renewable energy 100% 100%
Nuclear energy 0% 0%
mineral oil 3% 2%
Hard coal 32% 7%

Renewable energies are 100% self-sufficient in Germany, but they only account for 13.1% of primary energy consumption . In contrast, the import dependency of the main energy carriers mineral oil (34.5% share of primary energy consumption) and natural gas (23.8%) is extremely high.



The Swiss according to government 102 Art. Para. 1 Swiss Federal Constitution the order, the National Economic Supply of essential goods and services for the event "and makes political or military threats of severe shortages, which is unable to meet even the economy" ensure . According to the constitution, the federal government has to "take precautionary measures" for this purpose. One such is the operation of so-called compulsory camps .

The level of self-sufficiency in domestic agricultural production is now (2016) 56 percent. This is an average of the degree of self-sufficiency in animal production of 94 percent and in plant production of 45 percent. The current level of self-sufficiency is calculated with a daily per capita consumption of 14,091 kJ .

Development of the degree of self-sufficiency in Switzerland (percentage of calories):

  • 2000: 62%,
  • 2005: 63%,
  • 2010: 60%,
  • 2011: 63%,
  • 2012: 62%,
  • 2015: 59%,
  • 2016: 56%.

During the Second World War, the degree of self-sufficiency in Switzerland, which was enclosed by the warring factions, was increased with the elections plan , in order to protect the Swiss population and the 300,000 or so refugees from hunger and excessive privation. After the Second World War, agriculture was intensified to be able to supply the population, which had grown from 4.7 to 7.5 million between 1950 and 2004.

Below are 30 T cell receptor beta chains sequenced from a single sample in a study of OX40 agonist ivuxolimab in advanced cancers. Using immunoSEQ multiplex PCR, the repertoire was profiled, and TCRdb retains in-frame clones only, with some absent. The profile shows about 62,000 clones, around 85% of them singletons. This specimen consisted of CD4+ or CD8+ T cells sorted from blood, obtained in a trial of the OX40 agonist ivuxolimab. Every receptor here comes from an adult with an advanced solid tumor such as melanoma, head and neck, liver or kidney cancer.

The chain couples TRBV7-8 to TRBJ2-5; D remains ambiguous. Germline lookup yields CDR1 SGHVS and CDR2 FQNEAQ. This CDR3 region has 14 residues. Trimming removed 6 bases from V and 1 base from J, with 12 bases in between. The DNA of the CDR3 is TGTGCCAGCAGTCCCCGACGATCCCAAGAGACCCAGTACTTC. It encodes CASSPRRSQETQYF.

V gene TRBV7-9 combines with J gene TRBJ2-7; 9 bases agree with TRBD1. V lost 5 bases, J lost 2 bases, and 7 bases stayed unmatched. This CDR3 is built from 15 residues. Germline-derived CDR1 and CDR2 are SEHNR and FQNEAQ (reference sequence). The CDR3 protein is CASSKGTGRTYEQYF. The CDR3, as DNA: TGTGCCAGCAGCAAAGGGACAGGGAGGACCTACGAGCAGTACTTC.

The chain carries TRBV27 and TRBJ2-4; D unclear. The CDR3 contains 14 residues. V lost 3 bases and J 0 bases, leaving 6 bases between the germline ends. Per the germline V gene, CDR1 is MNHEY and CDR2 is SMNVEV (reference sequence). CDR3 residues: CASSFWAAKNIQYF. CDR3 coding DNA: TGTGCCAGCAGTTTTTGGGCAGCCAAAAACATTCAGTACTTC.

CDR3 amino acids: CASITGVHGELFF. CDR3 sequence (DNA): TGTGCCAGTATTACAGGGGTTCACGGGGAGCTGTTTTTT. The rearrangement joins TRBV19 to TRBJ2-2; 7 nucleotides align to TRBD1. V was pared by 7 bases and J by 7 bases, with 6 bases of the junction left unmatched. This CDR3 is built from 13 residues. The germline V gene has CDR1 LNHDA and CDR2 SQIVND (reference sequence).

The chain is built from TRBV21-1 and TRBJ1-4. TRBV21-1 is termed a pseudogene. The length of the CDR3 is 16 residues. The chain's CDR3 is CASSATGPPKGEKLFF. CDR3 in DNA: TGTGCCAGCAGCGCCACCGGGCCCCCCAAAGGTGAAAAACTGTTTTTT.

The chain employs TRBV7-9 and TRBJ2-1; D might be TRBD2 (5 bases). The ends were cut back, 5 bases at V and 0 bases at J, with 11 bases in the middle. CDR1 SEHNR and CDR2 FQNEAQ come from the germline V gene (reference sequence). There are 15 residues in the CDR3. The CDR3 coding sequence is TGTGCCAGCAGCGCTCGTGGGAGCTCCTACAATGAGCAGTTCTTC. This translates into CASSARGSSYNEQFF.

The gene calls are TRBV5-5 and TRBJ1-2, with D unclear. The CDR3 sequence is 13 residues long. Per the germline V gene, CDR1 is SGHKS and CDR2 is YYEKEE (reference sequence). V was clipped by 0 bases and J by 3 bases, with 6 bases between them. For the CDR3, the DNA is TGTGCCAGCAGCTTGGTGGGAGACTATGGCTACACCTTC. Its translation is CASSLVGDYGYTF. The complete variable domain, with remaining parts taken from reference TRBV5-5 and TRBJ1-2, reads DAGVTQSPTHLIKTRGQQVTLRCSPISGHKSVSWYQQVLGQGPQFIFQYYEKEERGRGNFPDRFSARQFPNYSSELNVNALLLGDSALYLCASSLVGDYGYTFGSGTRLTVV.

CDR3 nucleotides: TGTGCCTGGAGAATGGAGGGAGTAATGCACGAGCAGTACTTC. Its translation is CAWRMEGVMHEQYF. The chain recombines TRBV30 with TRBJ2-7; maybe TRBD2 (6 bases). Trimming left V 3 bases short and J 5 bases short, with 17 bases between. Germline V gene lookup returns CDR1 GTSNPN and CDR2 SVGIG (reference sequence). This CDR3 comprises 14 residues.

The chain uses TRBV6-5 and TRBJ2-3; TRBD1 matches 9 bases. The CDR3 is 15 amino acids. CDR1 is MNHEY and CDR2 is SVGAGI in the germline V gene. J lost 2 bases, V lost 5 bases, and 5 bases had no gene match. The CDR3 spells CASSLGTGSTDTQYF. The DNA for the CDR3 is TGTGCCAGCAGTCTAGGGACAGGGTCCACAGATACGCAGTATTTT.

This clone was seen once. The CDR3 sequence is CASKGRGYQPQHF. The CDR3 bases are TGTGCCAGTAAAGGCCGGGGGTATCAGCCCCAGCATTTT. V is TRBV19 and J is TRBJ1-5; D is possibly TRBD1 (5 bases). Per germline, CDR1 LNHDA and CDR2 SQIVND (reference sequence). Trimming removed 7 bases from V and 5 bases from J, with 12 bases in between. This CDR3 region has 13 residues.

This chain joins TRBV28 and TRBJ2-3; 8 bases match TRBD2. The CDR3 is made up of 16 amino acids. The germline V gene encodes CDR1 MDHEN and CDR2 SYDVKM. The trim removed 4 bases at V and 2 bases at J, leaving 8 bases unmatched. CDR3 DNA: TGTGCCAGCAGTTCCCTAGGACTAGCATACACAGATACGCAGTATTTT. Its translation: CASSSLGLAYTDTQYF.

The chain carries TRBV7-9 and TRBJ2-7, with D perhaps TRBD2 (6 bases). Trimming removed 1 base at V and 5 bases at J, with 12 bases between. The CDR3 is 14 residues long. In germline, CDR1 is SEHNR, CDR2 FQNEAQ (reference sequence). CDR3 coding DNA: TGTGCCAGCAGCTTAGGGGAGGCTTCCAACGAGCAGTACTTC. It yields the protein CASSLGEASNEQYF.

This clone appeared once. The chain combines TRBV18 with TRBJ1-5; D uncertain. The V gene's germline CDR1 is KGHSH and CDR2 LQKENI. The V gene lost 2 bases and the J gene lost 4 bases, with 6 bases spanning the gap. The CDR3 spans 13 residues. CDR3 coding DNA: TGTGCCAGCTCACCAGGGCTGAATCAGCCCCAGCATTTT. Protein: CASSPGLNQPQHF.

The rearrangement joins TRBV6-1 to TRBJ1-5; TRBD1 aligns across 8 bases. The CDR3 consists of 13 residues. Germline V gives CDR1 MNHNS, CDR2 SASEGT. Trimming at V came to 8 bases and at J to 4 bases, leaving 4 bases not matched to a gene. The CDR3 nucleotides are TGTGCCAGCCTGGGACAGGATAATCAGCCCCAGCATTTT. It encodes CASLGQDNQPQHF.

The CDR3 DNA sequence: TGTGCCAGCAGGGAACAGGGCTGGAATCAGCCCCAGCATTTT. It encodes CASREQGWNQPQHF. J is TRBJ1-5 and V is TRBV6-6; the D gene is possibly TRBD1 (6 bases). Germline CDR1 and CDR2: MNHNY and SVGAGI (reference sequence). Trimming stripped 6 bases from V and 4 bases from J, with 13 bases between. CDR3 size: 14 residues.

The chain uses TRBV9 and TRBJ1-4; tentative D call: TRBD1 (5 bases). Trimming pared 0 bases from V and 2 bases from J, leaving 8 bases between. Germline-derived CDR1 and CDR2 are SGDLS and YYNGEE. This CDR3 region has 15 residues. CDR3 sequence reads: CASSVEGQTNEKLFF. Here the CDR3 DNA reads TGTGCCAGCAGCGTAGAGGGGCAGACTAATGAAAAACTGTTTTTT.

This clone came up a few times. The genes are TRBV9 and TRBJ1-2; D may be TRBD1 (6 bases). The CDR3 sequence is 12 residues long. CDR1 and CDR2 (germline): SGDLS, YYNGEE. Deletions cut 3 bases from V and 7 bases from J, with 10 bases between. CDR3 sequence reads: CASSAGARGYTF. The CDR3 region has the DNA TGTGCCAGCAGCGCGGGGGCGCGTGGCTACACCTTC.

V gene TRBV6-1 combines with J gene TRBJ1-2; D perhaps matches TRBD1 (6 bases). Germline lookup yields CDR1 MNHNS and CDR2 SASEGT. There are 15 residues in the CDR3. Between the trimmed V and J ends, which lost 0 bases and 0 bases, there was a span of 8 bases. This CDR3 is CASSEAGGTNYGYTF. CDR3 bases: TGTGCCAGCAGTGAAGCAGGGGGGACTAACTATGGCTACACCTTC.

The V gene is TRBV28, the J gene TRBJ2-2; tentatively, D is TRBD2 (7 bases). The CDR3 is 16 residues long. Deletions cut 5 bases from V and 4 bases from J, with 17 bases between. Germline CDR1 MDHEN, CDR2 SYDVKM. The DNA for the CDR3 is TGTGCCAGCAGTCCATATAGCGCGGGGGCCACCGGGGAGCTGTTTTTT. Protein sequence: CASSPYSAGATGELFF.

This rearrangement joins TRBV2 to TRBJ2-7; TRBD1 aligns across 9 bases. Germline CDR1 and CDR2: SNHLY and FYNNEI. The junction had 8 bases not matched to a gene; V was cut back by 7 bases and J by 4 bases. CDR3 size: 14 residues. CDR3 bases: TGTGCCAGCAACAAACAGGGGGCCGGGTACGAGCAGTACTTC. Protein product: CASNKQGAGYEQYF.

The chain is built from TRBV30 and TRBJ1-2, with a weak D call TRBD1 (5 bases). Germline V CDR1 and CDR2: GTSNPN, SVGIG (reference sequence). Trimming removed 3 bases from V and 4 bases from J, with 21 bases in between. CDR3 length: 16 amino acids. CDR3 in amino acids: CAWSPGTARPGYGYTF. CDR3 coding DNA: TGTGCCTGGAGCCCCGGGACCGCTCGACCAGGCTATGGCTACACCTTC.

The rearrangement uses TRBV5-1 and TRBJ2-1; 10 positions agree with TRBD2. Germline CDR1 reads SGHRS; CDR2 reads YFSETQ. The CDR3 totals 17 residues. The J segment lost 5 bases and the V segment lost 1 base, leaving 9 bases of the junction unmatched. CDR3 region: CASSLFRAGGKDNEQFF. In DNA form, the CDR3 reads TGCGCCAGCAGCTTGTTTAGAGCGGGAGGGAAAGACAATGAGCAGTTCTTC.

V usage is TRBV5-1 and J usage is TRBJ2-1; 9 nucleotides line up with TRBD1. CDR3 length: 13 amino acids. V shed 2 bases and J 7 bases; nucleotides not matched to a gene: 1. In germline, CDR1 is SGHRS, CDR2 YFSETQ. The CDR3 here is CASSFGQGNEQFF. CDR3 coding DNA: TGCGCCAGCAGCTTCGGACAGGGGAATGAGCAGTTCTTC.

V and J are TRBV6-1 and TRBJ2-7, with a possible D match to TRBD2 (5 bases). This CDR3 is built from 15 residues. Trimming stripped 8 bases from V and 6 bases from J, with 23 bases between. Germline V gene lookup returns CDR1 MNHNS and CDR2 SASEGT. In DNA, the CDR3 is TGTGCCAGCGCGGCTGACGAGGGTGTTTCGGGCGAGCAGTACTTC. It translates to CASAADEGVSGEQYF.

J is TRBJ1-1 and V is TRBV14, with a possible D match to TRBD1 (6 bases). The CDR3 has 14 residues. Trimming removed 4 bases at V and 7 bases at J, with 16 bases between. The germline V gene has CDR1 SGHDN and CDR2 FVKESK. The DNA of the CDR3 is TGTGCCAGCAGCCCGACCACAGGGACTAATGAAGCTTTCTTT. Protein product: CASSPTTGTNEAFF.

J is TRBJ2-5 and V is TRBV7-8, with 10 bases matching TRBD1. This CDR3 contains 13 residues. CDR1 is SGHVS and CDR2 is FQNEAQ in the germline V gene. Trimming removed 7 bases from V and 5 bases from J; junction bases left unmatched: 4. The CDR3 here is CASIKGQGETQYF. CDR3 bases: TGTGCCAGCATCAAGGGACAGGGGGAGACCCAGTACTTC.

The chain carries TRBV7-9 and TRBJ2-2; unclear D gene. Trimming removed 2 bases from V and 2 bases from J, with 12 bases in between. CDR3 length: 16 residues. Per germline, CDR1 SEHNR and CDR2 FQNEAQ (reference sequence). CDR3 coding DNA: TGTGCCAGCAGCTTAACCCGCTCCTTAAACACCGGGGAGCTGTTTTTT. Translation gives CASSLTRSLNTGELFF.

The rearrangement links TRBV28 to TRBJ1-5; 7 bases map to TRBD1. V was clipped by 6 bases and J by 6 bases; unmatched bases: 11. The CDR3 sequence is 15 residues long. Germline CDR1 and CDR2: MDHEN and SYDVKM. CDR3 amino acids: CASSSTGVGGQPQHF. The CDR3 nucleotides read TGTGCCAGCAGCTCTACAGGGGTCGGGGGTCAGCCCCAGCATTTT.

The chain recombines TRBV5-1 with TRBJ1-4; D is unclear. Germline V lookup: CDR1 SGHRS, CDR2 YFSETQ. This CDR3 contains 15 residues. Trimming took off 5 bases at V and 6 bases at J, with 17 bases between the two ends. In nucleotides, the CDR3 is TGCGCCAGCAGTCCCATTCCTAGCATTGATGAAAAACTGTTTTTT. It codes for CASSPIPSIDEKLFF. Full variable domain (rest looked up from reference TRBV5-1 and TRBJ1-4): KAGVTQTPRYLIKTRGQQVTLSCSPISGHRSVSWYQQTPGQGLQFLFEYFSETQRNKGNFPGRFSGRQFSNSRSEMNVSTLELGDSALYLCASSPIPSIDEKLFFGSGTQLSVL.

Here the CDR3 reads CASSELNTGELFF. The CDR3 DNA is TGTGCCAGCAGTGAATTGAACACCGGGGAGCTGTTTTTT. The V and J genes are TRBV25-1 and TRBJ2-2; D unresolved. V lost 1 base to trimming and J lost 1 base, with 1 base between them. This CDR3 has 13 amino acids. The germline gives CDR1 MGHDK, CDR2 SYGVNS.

In 2015, Switzerland had a 3.2 percent self-sufficiency rate for tobacco .


The level of self-sufficiency in Austria for milk in 2016 was 166%, followed by potatoes (136%), meat (108%), beer (104%), apples (95%), wine (90%), cereals (88%), Plums / plums (80%), pears (73%), soybeans (72%), vegetables (57%), oil seeds (45%) or peaches / nectarines (10%).

See also

Web links

Individual evidence

  1. Achim Spiller (ed.), Zukunftsperspektiven der Fleischwirtschaft , 2008, p. 16
  2. Ulrich Koester, Grundzüge der Landwirtschaftlichen Marktlehre , 1981, p. 195 f.
  3. Ulrich Koester, Grundzüge der Landwirtschaftlichen Marktlehre , 1981, p. 355
  4. Federal Ministry of Food and Agriculture, Tables on Agriculture , March 2019
  5. SPIEGEL ONLINE from January 6, 2009, Russia swears Germany in a long gas dispute , accessed on August 14, 2019
  6. Arbeitsgemeinschaft Energiebilanzen eV (AGEB), Annual Report 2017: Energy consumption in Germany in 2017 , p. 4 ff.
  7. Statement of the Federal Council of February 28, 2007 ( Memento of the original of September 27, 2007 in the Internet Archive ) Info: The archive link was automatically inserted and has not yet been checked. Please check the original and archive link according to the instructions and then remove this notice. @1@ 2Template: Webachiv / IABot /
  8. Federal Statistical Office FSO: Food consumption by type of food. ( Memento of the original from October 31, 2014 in the Internet Archive ) Info: The archive link was automatically inserted and not yet checked. Please check the original and archive link according to the instructions and then remove this notice. Retrieved October 31, 2014. @1@ 2Template: Webachiv / IABot /
  9. ↑ Fewer and fewer "tobacco farmers". In: . October 20, 2019, accessed October 20, 2019 .
  10. The standard of October 3, 2017, Agriculture: Austria is largely self-sufficient